The EF English Proficiency Index is a yearly report card on the English proficiency level of adults across the globe produced by EF, a private education company. Because it is based on the scores of online tests (during 2014, for this report) taken by 910,000 adult and 70 countries, it does not reflect the entire population of the country.
Though the average level of adult English proficiency has risen, surprisingly, not all countries are improving and some are even getting worse. The research also indicates that higher English language proficiency correlates with higher income and a better quality of life. With just a few exceptions, women have stronger English language skills than men in all countries surveyed.
The results, by region:
Middle East and North Africa
The downward trend in English language proficiency was seen in the Middle East and North Africa. The United Arab Emirates – perhaps because of the large multinational workforce – Yemen and Morocco scored highest in the region, with Algeria, Saudi Arabia and Libya at the bottom of the ranking. Only the UAE earned a “low” score (50.87); the rest earned a “very low”, with Libya trailing with a score of 37.86.
The level of English language proficiency in Asia varies widely from very high proficiency to very low proficiency. Singapore (61.08), Malaysia and India have the region’s highest proficiency scores. Former British colonies, these countries have a long tradition of using English, especially in higher education institutions. Though China’s trend continues to be positive (49.41), it fell 10 places compared to last year partly due to the addition of three countries, but also because seven Latin American countries have shown more improvement than China. Thailand, Mongolia and Cambodia (39.15) scored the lowest.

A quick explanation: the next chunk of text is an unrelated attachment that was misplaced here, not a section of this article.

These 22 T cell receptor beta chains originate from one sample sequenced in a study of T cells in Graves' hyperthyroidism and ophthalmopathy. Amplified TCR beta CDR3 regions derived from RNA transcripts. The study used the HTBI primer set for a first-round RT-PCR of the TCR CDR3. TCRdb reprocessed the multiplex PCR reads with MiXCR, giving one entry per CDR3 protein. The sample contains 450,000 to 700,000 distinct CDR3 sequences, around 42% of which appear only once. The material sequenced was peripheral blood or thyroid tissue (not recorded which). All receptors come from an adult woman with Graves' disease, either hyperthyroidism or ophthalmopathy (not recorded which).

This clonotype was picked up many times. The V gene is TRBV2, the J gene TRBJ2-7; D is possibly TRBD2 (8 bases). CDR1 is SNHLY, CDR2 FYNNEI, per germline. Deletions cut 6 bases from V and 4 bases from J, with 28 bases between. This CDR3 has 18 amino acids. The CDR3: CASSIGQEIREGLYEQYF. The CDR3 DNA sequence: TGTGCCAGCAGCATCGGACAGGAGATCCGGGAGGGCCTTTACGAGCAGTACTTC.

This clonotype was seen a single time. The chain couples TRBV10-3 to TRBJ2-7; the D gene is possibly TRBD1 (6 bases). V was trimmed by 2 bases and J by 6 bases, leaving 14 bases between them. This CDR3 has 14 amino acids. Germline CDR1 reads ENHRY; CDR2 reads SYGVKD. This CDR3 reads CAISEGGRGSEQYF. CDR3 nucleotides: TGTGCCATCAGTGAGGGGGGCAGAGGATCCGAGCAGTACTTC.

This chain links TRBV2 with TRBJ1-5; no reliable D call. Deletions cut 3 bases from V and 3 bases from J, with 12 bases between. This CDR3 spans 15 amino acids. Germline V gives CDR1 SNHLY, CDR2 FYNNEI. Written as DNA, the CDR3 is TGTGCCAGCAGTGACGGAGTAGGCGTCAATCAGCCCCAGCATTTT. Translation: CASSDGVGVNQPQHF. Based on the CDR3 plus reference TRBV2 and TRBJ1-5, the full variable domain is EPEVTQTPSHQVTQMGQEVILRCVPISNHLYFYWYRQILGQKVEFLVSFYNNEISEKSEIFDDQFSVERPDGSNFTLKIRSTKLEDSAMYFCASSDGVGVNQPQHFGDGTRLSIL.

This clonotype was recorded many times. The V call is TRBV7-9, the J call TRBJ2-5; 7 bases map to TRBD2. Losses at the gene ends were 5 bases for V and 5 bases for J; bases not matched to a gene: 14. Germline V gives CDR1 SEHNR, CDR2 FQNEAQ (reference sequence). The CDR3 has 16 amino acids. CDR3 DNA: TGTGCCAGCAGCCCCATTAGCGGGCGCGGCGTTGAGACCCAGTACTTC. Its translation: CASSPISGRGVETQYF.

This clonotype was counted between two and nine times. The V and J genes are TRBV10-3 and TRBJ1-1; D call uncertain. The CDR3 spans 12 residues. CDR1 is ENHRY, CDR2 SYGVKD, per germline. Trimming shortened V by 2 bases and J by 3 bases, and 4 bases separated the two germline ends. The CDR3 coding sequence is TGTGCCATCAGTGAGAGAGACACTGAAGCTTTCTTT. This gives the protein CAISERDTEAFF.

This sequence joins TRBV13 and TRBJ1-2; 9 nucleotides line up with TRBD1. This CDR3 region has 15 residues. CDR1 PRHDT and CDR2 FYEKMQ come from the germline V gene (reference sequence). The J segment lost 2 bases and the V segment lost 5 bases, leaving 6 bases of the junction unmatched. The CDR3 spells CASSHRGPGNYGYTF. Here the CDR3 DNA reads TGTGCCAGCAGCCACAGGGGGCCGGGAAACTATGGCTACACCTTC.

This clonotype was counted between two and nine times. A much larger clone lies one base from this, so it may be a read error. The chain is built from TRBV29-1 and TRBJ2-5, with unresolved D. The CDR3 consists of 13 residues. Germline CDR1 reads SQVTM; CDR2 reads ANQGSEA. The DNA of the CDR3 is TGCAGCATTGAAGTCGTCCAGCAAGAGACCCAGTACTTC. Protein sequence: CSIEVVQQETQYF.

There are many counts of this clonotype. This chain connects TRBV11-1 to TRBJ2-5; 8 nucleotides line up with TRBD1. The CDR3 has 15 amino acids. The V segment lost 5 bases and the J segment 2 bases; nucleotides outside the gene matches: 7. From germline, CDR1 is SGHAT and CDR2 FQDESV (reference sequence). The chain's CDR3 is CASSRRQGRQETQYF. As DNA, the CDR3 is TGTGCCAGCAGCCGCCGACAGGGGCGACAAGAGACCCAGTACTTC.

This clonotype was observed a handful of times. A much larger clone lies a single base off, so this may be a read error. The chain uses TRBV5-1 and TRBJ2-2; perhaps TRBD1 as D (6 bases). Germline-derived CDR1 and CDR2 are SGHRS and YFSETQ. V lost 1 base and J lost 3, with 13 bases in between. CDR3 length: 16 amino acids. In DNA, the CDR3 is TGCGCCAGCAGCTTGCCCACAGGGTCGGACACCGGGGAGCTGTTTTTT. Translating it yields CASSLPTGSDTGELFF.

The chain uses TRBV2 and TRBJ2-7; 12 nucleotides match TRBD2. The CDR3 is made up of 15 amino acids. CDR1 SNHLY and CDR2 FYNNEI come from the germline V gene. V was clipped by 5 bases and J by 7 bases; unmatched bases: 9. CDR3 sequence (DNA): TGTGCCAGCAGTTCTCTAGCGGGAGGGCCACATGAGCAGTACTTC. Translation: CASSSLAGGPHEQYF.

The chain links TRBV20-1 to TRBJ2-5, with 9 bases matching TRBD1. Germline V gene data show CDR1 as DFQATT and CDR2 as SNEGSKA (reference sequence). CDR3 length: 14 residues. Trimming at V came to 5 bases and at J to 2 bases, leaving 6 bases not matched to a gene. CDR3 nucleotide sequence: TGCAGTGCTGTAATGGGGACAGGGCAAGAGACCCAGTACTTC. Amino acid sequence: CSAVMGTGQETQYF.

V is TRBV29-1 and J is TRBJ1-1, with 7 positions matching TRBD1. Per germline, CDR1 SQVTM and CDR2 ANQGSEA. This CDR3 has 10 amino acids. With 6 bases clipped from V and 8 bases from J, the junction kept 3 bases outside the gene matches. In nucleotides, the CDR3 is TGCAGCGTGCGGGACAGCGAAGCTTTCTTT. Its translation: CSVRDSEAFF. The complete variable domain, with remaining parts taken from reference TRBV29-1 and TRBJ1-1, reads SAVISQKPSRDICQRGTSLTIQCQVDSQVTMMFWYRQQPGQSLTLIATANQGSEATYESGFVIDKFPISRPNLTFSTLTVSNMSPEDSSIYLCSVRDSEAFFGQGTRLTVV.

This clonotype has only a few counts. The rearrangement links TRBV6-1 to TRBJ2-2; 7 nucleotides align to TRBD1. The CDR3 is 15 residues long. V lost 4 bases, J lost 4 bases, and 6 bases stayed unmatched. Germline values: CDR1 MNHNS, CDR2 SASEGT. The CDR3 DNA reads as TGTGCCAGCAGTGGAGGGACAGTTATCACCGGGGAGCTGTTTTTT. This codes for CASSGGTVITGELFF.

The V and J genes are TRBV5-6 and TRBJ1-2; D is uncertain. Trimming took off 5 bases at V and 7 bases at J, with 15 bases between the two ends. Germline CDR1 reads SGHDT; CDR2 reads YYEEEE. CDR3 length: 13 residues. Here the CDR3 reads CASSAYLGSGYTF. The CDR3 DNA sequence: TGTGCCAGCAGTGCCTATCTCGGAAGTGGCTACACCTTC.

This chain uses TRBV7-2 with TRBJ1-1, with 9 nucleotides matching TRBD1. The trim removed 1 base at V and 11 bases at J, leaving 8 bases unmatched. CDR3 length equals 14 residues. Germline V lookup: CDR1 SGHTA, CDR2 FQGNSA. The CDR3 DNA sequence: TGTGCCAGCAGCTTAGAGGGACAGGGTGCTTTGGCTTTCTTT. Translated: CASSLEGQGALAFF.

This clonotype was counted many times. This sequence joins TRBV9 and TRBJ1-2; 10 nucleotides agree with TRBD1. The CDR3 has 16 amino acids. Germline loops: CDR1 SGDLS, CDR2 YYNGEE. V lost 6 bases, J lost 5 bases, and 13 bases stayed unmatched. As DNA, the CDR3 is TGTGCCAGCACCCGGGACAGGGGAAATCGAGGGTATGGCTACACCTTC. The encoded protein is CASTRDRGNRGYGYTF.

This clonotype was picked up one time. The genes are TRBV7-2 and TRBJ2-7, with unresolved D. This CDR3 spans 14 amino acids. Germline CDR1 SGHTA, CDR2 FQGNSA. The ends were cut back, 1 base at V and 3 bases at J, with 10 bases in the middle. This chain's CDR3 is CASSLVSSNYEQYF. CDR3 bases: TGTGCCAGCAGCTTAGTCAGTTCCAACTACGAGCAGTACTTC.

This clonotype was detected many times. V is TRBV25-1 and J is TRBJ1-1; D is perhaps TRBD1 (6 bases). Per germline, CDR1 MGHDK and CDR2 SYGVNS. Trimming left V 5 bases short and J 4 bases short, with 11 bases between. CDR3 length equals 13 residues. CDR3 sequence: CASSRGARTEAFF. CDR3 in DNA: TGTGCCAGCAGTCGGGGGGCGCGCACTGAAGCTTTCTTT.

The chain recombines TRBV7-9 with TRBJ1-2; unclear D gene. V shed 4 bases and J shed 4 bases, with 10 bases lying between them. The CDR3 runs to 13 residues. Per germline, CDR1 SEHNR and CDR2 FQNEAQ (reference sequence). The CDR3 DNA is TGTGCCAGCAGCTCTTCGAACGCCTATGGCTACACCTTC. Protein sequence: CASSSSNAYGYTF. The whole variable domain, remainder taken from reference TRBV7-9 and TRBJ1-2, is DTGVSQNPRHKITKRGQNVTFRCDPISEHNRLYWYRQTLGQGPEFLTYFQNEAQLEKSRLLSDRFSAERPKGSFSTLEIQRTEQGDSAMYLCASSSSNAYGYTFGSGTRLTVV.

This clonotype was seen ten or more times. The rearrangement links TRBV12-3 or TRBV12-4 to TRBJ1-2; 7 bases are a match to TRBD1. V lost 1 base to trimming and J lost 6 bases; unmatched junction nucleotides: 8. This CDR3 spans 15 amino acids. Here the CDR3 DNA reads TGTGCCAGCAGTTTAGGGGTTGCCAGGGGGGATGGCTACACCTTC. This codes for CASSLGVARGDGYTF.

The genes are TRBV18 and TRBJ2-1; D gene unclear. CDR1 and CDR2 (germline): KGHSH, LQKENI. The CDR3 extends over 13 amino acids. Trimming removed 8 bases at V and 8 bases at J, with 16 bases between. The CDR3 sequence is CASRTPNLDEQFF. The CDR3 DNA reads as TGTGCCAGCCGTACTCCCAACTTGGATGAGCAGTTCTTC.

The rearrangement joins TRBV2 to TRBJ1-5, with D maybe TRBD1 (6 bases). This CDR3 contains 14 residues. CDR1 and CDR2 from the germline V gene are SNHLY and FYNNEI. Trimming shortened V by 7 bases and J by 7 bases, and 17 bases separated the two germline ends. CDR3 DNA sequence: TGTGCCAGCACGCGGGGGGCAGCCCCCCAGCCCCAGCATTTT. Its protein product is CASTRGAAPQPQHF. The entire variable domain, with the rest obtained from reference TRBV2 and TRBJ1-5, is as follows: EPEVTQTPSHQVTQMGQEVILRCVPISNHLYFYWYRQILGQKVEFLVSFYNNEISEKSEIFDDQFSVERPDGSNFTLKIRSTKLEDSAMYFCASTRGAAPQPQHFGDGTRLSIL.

While the level of English language proficiency in Europe also varies from very high to very low, with only four exceptions – France, Russia (both low), Turkey and Azerbaijan (both very low) – proficiency scores vary from moderate to very high, with the Nordic countries of Sweden (70.94), Netherlands and Denmark at the top of the list, hardly surprising, given their strong investment in education and the similarity between the structures of their languages and that of English. France is the only country in Western Europe to score very low in English language proficiency. Not only is it behind in comparison to its geographical neighbors, it also ranks below the less-developed countries Indonesia, Ukraine and Peru. The report mentioned a possible “cultural version” to English as the cause. Turkey is the only European country to fall in the ranking since the 2012 report.
While the overall adult English proficiency level is still low, Latin America has shown slow improvement over the last eight years, chiefly among young people. Argentina (60.26) is the only Latin American country to score in the “high proficiency” range, and it is followed by Dominican Republic and Peru, while Colombia, Venezuela and El Salvador (45.52) are at the bottom of the ranking.